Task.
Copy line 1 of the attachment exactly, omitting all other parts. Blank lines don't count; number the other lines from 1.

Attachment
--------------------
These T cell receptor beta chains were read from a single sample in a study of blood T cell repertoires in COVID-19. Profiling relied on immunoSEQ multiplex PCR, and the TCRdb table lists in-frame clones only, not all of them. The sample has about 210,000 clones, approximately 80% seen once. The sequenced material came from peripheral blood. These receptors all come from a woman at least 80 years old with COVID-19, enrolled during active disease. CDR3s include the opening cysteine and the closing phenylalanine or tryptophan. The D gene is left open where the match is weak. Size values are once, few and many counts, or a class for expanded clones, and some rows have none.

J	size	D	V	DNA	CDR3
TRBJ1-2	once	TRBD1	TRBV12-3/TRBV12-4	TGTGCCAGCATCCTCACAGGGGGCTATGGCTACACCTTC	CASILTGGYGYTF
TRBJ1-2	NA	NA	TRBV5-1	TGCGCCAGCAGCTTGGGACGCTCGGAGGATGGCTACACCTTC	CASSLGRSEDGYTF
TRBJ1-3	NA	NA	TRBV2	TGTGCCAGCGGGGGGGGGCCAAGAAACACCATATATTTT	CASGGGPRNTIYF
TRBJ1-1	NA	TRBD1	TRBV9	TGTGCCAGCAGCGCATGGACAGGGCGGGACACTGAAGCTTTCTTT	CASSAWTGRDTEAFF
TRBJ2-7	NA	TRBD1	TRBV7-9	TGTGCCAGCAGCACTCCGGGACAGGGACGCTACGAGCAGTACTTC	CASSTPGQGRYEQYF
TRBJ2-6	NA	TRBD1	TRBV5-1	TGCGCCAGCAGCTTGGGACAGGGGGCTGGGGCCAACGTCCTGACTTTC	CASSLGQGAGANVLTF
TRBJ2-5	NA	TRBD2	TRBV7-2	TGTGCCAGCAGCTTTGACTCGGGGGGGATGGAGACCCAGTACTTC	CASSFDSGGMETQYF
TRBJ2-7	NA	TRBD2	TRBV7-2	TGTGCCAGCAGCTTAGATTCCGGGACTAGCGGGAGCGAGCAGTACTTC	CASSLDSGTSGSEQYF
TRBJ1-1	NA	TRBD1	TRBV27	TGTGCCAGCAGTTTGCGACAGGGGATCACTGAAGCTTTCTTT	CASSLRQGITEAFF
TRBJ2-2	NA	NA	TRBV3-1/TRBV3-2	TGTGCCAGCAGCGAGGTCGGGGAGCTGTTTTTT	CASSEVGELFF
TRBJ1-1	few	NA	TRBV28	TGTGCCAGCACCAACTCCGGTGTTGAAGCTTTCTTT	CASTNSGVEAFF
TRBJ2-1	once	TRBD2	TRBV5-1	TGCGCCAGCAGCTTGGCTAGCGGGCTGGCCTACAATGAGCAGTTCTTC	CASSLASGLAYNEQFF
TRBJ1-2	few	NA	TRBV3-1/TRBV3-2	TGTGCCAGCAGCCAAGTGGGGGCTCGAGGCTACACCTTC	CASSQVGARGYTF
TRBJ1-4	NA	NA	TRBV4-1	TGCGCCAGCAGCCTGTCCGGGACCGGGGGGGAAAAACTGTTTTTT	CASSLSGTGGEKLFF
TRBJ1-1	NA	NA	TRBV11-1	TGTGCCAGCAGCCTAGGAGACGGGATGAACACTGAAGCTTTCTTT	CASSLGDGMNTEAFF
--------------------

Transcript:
These T cell receptor beta chains were read from a single sample in a study of blood T cell repertoires in COVID-19. Profiling relied on immunoSEQ multiplex PCR, and the TCRdb table lists in-frame clones only, not all of them. The sample has about 210,000 clones, approximately 80% seen once. The sequenced material came from peripheral blood. These receptors all come from a woman at least 80 years old with COVID-19, enrolled during active disease. CDR3s include the opening cysteine and the closing phenylalanine or tryptophan. The D gene is left open where the match is weak. Size values are once, few and many counts, or a class for expanded clones, and some rows have none.